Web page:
Postdoc Cell Biology LUMC Leiden

Teaching & research staff

Your position

What role does the endogenous circadian clock play in our health, in our society and the biosphere? That is what you are going to investigate! The BioClock Consortium is looking for a postdoctoral researcher for their multidisciplinary team to investigate the treatment and prevention of clock-related health conditions.

In short

• This research is a joint effort by the Leiden University Medical Centre (LUMC)and the Leiden Academic Centre for Drug Research (LACDR)
• You will study clock-related health conditions and develop strategies to treat, or even prevent them
• You hold a PhD in Cell Biology or a related field, and have experience in techniques including cell culturing, analysis techniques and data handling
• Working in these research teams will give you an excellent opportunity to build up your own network and develop your own research line 

What you do

Pharmacologically targeting circadian clock dysfunction is complemental to “traditional” chronotherapies and is a novel step towards developing strategies to treat—or even prevent—clock-related health conditions. However, most of our current knowledge on clock modulators is based on laborious high-throughput screens involving several days of recording of marker activity. Our project aims to use a targeted approach by searching for the most efficient molecules or drugs affecting known crucial pathway elements in the cellular clock machinery. We plan to use cell-free and cell-based assays to test the effect of substances from large and unique libraries. The Geurink lab uses state-of-the-art technology (e.g. robot assisted acoustic liquid handling) and has vast knowledge in assay development. The Michel lab has solid background in the field of circadian clocks and provides animal models and associated tests (imaging/electrophysiology) to validate the effect of the top hits of the screen on the biological clock. The Heitman group (LACDR) works closely with our project, but focusses on identifying targets for known molecules or drugs and optimizing drug efficiency and specificity.

What we ask

You hold a PhD in Cell Biology or a related field, and have rich hands-on experience in techniques including cell culturing, CRISPR-CAS9, basic analysis techniques and data handling. Experience with plate reader (luminescence, fluorescence), assay development, reporter genes and microscope imaging techniques will be beneficial. Ideally, you must have demonstrated a strong interest in an academic career through your publication record and prior engagements in collaborative, multidisciplinary research. This position requires a person who recognizes the benefits of access to the academic resources of a top-rated research institute and the collaboration with a large industrial partner (Janssen Pharmaceuticals). This requires active exchange of ideas and information between the partners, but also between other clusters and projects within the consortium. You will achieve this because you are an enthusiastic, motivated, proactive, independent and flexible team player with excellent communicative skills in English. Working in these productive research teams will give you an excellent opportunity to build up your own network and develop your own research line.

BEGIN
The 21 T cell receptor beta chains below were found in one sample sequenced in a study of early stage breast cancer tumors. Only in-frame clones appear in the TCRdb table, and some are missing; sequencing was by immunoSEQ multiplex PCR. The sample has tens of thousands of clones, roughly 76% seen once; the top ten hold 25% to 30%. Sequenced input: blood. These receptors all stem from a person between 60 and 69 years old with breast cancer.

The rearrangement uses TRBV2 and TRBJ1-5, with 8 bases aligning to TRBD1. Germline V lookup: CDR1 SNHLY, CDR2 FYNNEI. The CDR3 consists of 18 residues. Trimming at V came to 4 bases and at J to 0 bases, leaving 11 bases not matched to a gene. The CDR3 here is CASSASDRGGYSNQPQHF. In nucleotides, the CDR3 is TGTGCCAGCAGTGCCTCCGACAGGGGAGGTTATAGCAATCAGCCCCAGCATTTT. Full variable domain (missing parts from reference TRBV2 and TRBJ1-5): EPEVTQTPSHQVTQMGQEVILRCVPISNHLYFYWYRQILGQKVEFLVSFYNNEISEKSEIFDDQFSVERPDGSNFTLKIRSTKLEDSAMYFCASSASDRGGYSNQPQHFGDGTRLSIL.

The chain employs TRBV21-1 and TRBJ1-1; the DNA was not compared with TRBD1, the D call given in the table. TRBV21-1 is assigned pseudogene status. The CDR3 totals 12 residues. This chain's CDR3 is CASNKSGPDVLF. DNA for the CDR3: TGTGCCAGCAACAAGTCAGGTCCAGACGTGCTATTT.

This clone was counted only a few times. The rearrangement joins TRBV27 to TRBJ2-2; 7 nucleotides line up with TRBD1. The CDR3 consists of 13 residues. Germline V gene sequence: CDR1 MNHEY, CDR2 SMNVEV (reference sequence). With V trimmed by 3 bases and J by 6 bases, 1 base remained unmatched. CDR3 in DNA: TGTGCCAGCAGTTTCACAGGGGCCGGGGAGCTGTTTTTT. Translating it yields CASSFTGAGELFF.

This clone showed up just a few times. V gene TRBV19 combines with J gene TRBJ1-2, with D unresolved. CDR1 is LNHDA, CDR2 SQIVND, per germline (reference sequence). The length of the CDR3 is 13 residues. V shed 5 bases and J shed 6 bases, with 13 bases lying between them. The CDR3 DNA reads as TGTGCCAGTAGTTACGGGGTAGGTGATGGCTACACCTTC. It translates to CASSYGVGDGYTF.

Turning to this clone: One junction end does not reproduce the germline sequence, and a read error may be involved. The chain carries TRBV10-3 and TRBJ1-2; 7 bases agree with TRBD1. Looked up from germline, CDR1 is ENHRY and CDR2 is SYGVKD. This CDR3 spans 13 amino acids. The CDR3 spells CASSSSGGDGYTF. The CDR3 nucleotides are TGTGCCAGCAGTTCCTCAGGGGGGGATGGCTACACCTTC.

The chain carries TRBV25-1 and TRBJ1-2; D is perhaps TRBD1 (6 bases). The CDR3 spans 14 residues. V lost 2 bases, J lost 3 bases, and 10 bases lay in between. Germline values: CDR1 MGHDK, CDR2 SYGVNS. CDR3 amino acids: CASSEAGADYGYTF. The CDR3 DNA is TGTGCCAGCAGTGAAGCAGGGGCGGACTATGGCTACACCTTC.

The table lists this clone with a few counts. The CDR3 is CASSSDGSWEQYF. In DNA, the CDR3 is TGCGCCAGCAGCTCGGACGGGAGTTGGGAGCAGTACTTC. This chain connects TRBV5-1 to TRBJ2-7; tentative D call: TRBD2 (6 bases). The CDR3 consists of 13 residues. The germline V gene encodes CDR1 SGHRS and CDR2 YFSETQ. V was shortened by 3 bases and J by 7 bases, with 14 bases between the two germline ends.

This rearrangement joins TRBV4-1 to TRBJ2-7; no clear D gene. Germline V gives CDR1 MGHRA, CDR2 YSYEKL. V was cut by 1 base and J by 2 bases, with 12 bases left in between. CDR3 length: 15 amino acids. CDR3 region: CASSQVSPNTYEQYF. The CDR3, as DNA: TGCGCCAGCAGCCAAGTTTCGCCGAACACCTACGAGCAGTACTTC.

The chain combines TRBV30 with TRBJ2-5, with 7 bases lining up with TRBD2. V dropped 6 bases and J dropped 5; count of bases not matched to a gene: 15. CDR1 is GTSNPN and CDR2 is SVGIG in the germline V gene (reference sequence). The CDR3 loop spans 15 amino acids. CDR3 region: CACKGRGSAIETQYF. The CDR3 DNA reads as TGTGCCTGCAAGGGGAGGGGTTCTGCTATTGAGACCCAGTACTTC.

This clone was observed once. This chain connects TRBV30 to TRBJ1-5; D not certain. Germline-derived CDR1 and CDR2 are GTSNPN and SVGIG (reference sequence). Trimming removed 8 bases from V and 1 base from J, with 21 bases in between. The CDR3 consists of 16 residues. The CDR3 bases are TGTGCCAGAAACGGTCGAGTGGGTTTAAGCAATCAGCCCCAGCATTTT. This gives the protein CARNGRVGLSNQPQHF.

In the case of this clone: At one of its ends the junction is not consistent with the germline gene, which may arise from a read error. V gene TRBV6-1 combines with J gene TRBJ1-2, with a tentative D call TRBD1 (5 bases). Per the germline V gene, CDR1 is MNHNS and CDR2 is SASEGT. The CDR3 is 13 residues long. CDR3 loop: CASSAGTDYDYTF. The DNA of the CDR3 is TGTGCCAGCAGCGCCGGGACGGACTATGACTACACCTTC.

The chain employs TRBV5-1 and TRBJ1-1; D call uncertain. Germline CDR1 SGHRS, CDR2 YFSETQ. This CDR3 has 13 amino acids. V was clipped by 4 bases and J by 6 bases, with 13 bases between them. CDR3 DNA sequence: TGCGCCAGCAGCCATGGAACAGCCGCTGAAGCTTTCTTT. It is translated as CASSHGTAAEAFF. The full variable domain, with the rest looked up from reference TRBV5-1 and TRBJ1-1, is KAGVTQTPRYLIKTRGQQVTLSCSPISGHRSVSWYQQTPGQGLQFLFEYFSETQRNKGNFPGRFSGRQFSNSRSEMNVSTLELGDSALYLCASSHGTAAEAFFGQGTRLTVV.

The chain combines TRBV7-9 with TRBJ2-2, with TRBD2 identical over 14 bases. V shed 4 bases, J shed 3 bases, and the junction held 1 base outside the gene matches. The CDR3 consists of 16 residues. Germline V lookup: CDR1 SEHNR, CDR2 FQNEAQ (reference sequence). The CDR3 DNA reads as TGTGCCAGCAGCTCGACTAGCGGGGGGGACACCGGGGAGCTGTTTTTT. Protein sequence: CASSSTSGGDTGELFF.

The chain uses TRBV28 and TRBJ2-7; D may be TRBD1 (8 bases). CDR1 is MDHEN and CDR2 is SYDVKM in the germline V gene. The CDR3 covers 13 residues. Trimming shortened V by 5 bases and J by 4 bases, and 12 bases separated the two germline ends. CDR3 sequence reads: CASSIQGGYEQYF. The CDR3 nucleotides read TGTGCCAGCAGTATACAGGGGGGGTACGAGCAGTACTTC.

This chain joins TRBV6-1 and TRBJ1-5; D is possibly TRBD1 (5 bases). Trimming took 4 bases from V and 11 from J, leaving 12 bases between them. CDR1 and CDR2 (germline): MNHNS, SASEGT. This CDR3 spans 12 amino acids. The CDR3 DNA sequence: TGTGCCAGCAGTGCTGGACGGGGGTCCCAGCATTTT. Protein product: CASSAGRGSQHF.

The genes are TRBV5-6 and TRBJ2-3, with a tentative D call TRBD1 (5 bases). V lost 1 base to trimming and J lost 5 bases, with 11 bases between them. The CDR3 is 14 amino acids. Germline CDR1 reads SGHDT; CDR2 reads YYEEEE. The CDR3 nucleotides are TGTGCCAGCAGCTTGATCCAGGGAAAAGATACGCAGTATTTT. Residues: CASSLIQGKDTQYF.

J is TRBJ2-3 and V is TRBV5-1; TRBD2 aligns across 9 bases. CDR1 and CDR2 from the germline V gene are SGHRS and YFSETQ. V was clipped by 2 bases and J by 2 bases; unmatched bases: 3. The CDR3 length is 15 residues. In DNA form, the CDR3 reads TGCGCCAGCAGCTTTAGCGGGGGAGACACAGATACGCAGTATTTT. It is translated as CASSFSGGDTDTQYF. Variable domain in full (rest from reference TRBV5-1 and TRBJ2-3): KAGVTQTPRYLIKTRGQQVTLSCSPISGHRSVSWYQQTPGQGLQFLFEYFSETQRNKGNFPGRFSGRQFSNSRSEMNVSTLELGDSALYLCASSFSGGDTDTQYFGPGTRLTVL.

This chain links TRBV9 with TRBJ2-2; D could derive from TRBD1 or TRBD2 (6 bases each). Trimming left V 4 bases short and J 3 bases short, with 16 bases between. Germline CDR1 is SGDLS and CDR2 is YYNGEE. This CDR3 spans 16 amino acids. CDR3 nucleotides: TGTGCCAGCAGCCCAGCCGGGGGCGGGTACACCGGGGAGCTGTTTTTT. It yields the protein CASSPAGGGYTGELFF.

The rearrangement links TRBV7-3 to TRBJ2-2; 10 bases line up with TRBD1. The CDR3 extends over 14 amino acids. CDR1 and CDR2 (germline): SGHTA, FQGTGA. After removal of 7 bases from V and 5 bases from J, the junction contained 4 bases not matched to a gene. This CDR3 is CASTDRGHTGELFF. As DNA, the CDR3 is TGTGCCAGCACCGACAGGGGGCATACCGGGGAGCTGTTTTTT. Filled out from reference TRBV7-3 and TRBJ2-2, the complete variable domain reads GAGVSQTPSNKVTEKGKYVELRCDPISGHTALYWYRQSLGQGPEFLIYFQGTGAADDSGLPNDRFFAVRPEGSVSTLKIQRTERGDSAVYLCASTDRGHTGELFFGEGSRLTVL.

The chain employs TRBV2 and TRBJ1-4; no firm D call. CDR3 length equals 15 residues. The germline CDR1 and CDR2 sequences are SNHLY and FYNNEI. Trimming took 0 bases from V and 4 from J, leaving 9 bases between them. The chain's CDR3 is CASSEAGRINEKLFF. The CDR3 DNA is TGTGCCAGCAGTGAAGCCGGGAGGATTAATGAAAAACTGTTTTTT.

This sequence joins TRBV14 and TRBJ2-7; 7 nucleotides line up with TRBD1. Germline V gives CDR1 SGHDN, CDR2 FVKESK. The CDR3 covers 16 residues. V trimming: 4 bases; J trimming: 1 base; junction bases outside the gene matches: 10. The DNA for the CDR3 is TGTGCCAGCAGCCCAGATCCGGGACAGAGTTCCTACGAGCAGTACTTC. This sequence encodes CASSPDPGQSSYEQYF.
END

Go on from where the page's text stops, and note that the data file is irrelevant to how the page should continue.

More information

Visit our website for more information about the BioClock Consortium.

The appointment is for three years. Your salary will depend on your qualifications and experience, with a maximum of € 4,800 gross per month (Scale 10, CAO UMC).

For more information about this position, please contact Dr. Stephan Michel,  or Dr. Paul Geurink,

Acquisition in response to this vacancy is not appreciated.

Leoni Abendstein

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Your workplace

You will be part of the multidisciplinary Dutch BioClock Consortium investigating the role of the endogenous circadian clock in health, our society and the biosphere. The work package titled “Clock medicines” is led by Prof. L. Heitman of the Leiden Academic Centre for Drug Research (LACDR) and the project you will be working on by Dr. S.H. Michel and Dr. P.P. Geurink at the Department of Cell and Chemical Biology of the Leiden University Medical Centre (LUMC).  

Your career at the LUMC

Getting better at ground-breaking levels; that's our mission. This applies not only to healthcare, but also to our employees. In order to be able to continue to learn and develop, we offer internal and external training. You are also entitled to an end-of-year bonus (8,3%), holiday allowance, sports budget and bicycle scheme. In addition you can make use of our pension scheme at ABP, where LUMC pays no less than 70% of your pension premium, causing your net salary to be higher.

Contact: Stephan Michel, Assistant Professor, department of Cell and Chemical Biology
+31 (0)71 5269772